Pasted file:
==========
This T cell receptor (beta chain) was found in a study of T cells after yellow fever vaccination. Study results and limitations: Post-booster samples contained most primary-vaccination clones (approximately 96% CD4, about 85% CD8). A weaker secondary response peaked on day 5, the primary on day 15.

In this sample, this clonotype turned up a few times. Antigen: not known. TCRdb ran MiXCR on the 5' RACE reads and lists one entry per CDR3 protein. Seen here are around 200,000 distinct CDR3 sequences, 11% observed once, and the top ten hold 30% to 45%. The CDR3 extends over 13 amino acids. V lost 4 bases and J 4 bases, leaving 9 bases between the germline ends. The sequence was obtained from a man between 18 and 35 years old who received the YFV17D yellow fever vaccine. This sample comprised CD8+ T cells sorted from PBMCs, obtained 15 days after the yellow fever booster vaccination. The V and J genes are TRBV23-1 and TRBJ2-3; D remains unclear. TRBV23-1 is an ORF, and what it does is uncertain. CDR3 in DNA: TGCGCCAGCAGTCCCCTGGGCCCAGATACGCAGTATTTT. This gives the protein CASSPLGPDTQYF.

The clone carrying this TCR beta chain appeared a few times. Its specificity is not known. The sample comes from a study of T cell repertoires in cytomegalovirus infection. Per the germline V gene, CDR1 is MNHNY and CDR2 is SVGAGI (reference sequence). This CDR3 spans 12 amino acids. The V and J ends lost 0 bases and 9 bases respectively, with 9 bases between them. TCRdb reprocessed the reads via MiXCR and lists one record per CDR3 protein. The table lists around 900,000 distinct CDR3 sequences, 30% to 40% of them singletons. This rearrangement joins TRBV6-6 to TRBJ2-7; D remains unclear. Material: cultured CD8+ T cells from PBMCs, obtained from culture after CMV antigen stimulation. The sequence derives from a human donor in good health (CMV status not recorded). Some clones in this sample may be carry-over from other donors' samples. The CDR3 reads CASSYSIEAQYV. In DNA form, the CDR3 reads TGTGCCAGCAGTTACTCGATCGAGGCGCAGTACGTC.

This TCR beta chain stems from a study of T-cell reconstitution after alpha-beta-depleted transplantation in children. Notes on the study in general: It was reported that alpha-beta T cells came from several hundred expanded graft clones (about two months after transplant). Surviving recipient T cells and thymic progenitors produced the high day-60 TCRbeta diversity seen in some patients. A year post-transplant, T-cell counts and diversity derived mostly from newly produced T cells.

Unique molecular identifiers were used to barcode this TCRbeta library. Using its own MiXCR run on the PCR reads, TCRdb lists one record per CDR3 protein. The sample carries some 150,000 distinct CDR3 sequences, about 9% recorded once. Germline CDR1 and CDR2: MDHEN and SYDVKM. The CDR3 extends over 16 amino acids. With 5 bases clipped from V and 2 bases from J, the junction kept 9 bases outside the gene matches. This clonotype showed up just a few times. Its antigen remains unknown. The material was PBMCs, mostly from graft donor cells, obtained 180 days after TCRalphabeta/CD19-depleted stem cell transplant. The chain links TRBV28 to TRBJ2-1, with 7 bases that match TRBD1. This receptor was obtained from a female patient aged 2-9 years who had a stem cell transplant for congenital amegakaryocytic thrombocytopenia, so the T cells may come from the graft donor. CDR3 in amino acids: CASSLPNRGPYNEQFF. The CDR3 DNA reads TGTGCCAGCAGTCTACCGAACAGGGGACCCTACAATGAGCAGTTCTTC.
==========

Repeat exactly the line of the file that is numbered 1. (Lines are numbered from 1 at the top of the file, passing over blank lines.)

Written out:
This T cell receptor (beta chain) was found in a study of T cells after yellow fever vaccination. Study results and limitations: Post-booster samples contained most primary-vaccination clones (approximately 96% CD4, about 85% CD8). A weaker secondary response peaked on day 5, the primary on day 15.